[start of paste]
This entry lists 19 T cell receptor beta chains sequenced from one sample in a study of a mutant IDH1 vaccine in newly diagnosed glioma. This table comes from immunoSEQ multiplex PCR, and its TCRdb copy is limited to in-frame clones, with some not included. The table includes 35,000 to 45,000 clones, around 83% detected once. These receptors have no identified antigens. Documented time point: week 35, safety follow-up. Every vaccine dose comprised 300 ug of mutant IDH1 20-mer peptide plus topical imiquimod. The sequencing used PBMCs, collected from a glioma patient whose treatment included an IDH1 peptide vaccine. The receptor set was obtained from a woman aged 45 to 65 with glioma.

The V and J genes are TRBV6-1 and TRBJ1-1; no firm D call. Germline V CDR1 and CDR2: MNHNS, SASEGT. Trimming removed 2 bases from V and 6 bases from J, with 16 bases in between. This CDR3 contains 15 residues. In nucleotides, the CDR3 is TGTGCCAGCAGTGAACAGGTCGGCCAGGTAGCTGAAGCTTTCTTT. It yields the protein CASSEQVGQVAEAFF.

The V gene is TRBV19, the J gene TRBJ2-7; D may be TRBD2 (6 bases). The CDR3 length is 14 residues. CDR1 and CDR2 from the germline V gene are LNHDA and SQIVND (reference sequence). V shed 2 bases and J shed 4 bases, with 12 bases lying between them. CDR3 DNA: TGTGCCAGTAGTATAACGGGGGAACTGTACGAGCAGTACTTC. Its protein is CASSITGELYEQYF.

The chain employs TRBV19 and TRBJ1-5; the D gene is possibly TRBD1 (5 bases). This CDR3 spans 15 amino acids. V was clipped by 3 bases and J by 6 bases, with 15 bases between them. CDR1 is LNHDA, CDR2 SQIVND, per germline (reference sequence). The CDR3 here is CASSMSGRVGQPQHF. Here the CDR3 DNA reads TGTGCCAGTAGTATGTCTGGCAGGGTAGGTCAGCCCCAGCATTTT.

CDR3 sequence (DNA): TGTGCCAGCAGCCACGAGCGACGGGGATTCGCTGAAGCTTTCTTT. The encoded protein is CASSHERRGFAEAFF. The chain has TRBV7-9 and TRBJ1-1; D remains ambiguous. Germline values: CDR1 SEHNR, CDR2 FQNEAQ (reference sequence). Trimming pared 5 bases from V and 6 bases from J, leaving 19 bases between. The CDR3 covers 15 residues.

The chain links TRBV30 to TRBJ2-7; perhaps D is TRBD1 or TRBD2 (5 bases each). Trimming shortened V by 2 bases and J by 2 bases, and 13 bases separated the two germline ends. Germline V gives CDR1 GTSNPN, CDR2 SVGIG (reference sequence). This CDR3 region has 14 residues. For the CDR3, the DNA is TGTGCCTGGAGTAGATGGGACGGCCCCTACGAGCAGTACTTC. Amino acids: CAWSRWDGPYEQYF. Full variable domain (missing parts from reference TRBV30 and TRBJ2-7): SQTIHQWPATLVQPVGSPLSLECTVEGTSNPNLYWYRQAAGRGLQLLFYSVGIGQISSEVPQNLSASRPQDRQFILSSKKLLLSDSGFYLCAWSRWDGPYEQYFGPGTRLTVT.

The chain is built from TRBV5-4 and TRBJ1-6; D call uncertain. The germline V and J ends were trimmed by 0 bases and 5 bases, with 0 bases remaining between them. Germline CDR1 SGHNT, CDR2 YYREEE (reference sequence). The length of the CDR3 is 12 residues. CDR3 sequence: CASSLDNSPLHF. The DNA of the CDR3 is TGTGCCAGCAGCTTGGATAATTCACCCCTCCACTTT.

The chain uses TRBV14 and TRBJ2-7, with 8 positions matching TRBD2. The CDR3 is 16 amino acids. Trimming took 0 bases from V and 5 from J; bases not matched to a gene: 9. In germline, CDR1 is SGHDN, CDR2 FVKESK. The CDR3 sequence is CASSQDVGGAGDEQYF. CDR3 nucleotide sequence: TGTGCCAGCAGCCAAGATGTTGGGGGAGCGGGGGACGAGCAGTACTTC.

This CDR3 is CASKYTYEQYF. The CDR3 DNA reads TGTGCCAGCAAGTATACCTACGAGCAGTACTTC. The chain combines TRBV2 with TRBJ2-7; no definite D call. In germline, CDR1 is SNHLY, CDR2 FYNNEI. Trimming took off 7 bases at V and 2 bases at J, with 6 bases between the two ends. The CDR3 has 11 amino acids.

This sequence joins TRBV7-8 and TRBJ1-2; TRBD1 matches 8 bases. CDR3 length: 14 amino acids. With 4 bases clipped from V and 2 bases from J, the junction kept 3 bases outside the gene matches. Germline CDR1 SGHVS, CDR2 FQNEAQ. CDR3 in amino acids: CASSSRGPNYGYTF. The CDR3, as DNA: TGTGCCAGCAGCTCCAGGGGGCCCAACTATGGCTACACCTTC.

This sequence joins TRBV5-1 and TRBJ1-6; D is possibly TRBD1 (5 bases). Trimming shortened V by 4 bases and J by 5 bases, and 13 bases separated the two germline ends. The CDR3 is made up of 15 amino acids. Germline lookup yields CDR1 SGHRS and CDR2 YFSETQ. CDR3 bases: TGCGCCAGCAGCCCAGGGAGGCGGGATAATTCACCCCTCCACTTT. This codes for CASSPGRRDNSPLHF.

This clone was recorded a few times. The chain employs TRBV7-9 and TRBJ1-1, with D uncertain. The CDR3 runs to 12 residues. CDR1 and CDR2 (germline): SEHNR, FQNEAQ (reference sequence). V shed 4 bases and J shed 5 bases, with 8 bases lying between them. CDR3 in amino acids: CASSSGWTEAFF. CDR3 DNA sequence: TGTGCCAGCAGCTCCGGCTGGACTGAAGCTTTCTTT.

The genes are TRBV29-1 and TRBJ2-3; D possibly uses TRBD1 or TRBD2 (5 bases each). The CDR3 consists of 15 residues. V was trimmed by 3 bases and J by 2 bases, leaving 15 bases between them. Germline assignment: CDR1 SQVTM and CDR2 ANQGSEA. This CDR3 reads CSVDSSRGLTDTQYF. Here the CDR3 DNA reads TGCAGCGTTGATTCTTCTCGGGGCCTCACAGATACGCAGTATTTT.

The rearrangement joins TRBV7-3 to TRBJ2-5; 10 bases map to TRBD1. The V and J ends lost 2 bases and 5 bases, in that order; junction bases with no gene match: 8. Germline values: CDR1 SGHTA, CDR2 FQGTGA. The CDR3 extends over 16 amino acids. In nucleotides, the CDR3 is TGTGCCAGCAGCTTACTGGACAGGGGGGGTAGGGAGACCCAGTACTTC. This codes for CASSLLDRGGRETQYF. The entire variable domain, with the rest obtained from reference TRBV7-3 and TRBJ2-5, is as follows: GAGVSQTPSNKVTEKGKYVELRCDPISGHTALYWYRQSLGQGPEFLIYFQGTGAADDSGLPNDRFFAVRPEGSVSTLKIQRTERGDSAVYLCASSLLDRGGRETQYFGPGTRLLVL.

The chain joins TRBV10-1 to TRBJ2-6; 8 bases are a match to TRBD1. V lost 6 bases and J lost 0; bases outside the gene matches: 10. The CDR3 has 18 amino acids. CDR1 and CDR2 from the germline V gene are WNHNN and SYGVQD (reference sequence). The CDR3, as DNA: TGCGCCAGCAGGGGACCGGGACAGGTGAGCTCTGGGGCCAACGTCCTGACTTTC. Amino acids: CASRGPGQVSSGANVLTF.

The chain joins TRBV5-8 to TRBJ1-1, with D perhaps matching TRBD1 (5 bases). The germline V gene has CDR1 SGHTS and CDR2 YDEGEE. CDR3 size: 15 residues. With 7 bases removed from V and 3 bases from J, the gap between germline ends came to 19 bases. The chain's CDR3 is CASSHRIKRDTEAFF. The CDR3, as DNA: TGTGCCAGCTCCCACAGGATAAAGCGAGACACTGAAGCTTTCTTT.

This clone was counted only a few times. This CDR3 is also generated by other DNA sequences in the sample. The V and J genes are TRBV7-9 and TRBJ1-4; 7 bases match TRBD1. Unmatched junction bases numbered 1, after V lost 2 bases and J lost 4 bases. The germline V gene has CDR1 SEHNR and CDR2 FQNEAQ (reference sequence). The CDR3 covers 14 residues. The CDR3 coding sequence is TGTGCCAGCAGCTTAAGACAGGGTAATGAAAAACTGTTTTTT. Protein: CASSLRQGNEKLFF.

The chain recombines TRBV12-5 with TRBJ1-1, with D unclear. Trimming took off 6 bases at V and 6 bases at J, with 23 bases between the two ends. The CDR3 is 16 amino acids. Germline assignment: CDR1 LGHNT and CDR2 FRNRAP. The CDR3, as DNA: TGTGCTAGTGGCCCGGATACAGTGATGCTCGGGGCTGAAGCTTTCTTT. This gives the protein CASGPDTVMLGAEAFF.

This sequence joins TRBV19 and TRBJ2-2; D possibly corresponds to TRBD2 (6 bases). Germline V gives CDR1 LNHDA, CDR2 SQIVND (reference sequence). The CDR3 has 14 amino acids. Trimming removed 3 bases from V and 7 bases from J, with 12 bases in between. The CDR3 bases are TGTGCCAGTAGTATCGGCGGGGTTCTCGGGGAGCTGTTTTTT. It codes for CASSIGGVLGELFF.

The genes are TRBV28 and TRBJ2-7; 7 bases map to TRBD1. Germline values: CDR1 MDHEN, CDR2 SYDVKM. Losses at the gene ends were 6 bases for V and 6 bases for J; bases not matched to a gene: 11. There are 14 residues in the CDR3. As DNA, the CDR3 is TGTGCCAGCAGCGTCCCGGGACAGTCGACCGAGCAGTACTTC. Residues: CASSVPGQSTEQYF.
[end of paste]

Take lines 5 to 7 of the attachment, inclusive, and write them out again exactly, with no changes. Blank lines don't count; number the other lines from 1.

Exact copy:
CDR3 sequence (DNA): TGTGCCAGCAGCCACGAGCGACGGGGATTCGCTGAAGCTTTCTTT. The encoded protein is CASSHERRGFAEAFF. The chain has TRBV7-9 and TRBJ1-1; D remains ambiguous. Germline values: CDR1 SEHNR, CDR2 FQNEAQ (reference sequence). Trimming pared 5 bases from V and 6 bases from J, leaving 19 bases between. The CDR3 covers 15 residues.

The chain links TRBV30 to TRBJ2-7; perhaps D is TRBD1 or TRBD2 (5 bases each). Trimming shortened V by 2 bases and J by 2 bases, and 13 bases separated the two germline ends. Germline V gives CDR1 GTSNPN, CDR2 SVGIG (reference sequence). This CDR3 region has 14 residues. For the CDR3, the DNA is TGTGCCTGGAGTAGATGGGACGGCCCCTACGAGCAGTACTTC. Amino acids: CAWSRWDGPYEQYF. Full variable domain (missing parts from reference TRBV30 and TRBJ2-7): SQTIHQWPATLVQPVGSPLSLECTVEGTSNPNLYWYRQAAGRGLQLLFYSVGIGQISSEVPQNLSASRPQDRQFILSSKKLLLSDSGFYLCAWSRWDGPYEQYFGPGTRLTVT.

The chain is built from TRBV5-4 and TRBJ1-6; D call uncertain. The germline V and J ends were trimmed by 0 bases and 5 bases, with 0 bases remaining between them. Germline CDR1 SGHNT, CDR2 YYREEE (reference sequence). The length of the CDR3 is 12 residues. CDR3 sequence: CASSLDNSPLHF. The DNA of the CDR3 is TGTGCCAGCAGCTTGGATAATTCACCCCTCCACTTT.